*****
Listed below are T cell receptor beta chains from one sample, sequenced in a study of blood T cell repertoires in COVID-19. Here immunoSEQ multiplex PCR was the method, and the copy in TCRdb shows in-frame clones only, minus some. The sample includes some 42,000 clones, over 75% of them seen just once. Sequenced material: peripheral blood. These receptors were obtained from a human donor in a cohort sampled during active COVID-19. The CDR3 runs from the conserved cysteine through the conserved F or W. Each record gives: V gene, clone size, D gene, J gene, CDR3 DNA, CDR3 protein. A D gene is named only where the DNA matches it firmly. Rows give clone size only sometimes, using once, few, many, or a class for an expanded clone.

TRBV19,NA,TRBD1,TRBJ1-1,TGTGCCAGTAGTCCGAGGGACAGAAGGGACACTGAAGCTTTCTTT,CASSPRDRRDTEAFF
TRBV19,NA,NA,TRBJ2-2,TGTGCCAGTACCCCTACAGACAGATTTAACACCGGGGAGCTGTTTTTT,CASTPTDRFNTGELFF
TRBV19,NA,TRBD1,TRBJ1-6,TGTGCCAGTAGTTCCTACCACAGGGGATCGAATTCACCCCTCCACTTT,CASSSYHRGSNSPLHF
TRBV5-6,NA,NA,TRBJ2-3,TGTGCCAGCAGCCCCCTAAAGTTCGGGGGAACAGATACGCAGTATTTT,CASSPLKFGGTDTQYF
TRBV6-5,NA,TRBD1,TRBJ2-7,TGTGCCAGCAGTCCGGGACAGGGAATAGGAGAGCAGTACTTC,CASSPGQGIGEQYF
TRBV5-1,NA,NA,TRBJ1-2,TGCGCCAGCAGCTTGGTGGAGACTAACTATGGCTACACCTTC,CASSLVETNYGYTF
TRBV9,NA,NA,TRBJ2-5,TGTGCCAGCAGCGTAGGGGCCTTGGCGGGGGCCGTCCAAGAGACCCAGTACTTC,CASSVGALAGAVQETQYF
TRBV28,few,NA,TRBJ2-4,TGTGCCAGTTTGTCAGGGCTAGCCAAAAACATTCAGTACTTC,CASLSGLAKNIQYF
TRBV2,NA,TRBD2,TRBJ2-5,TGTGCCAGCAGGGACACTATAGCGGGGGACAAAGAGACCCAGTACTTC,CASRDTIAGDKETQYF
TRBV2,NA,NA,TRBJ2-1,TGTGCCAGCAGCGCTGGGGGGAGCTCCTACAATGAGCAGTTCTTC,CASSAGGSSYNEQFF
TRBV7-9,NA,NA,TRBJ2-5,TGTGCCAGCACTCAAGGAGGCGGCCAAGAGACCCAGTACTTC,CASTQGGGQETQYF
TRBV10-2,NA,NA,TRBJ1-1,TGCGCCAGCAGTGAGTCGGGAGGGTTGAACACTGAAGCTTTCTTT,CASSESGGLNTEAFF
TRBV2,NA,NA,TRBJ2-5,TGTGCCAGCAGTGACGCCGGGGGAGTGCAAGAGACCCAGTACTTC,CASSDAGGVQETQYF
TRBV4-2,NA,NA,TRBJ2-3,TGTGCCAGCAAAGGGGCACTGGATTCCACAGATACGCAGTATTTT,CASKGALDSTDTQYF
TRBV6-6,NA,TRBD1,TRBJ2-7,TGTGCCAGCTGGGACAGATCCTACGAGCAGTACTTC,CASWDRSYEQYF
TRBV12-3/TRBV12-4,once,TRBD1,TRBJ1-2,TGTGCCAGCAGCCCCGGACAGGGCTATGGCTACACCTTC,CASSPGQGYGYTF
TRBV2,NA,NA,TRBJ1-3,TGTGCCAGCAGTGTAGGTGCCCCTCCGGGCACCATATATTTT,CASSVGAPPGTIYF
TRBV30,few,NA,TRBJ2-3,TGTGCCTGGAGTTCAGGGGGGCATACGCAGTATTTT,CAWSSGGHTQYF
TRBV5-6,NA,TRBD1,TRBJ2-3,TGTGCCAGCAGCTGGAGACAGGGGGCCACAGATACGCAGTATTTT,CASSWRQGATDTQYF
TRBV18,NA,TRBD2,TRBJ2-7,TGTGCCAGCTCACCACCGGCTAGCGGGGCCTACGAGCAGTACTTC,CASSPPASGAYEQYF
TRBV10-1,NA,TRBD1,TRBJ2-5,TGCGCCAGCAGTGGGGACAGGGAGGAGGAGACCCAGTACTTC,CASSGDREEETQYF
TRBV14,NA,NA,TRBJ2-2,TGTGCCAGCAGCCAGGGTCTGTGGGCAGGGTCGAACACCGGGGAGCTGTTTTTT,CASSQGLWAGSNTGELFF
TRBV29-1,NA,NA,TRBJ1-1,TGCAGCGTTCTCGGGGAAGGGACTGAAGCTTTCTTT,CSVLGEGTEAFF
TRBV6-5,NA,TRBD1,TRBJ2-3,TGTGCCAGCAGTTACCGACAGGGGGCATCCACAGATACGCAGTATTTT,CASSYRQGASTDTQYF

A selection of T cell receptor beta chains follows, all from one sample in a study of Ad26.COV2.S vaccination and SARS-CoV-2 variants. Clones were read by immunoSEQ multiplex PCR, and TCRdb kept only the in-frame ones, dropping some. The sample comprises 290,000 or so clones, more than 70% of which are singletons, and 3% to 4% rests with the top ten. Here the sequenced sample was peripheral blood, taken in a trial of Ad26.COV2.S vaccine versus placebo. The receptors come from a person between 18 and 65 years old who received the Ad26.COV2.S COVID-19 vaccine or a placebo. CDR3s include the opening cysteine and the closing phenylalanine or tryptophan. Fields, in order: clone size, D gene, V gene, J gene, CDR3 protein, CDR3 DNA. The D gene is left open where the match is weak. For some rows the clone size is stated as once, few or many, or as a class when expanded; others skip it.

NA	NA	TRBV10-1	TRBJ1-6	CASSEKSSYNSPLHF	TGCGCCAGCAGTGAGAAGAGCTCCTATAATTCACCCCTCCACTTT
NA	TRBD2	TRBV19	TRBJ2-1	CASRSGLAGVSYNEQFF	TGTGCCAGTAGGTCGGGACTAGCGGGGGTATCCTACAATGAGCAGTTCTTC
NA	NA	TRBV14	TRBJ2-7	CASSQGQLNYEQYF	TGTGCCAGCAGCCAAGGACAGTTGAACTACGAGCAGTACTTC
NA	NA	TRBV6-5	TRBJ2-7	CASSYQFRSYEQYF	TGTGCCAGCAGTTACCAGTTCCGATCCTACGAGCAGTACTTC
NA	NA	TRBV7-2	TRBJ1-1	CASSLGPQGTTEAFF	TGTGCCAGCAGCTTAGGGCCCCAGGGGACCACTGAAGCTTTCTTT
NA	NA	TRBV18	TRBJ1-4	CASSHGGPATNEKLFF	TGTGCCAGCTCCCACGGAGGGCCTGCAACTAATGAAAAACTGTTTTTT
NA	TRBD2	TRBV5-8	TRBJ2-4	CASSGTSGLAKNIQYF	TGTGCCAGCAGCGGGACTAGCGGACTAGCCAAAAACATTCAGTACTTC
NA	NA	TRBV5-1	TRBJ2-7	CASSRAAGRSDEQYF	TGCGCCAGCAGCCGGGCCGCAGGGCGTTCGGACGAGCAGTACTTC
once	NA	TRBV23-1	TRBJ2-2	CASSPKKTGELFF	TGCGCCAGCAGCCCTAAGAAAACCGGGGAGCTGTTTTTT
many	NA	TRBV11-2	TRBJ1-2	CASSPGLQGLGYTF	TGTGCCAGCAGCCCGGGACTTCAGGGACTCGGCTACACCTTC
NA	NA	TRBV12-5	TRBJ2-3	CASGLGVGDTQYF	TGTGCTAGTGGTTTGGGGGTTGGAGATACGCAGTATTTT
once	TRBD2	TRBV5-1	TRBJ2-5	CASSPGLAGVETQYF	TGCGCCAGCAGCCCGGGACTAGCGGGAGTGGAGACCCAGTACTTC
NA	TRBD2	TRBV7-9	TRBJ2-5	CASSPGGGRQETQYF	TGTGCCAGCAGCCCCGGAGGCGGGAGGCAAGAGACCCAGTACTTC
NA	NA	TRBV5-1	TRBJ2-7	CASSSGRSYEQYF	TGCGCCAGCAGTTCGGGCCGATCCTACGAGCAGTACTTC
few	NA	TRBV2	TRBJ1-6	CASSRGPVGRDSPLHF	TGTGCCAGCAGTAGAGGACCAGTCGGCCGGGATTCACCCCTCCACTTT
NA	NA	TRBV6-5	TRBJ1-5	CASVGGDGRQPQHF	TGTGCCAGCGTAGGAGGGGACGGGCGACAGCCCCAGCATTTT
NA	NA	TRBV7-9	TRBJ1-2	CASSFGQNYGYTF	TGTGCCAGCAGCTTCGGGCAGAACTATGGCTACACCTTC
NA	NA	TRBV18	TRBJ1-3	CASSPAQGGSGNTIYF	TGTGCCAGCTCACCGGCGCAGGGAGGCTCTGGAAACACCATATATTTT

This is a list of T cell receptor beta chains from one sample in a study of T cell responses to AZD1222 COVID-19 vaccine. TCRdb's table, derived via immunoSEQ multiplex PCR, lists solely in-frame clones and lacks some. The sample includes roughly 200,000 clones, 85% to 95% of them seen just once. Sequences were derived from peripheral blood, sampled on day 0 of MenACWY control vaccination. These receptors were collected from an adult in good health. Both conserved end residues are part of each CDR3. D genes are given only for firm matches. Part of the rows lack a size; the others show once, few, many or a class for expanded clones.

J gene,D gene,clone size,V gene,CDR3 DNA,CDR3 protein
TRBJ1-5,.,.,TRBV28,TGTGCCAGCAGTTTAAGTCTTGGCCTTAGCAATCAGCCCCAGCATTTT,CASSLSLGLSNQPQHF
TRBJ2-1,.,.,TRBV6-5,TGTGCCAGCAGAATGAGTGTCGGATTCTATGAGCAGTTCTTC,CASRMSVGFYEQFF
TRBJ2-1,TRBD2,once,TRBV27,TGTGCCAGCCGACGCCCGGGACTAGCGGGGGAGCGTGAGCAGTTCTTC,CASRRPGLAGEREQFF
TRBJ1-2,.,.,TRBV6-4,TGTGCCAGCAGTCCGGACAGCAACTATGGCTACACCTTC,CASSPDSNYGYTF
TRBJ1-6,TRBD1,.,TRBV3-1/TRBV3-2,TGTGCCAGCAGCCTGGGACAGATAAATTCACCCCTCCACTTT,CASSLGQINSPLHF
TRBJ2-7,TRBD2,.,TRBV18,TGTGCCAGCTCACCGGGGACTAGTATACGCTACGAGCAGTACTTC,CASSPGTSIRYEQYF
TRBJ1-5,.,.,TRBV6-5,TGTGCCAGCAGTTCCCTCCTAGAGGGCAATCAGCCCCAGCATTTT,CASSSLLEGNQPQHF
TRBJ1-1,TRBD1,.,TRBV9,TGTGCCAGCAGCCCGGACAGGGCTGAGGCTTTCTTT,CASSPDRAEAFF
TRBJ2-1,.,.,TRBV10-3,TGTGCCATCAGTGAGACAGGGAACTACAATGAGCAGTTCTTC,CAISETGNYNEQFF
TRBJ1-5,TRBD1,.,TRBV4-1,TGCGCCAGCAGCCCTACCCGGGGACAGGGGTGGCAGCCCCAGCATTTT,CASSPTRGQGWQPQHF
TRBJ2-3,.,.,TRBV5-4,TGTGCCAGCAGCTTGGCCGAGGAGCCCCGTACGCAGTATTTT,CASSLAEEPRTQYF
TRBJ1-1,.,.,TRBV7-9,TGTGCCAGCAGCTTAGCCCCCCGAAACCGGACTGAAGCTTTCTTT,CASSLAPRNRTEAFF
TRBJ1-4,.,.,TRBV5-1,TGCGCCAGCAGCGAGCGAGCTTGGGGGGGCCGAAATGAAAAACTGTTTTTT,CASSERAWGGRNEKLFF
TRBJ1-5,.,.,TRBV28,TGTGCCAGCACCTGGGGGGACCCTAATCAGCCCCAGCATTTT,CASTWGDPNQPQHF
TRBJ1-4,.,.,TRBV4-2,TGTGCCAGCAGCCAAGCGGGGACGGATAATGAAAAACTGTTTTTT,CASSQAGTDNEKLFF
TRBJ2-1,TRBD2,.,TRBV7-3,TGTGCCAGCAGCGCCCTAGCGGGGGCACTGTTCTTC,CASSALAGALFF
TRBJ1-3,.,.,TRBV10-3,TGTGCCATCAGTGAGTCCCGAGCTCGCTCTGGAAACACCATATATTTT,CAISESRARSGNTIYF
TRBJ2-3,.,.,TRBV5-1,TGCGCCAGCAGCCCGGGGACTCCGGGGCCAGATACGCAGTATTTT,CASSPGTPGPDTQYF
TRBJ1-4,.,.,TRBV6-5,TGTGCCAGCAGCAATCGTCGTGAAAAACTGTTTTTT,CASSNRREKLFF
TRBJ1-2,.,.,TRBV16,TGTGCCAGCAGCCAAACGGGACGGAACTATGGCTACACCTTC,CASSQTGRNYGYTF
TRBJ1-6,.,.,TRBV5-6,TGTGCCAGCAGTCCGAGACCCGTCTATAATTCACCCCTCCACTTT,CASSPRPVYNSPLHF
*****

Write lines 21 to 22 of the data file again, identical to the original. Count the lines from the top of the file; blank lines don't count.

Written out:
TRBV18,NA,TRBD2,TRBJ2-7,TGTGCCAGCTCACCACCGGCTAGCGGGGCCTACGAGCAGTACTTC,CASSPPASGAYEQYF
TRBV10-1,NA,TRBD1,TRBJ2-5,TGCGCCAGCAGTGGGGACAGGGAGGAGGAGACCCAGTACTTC,CASSGDREEETQYF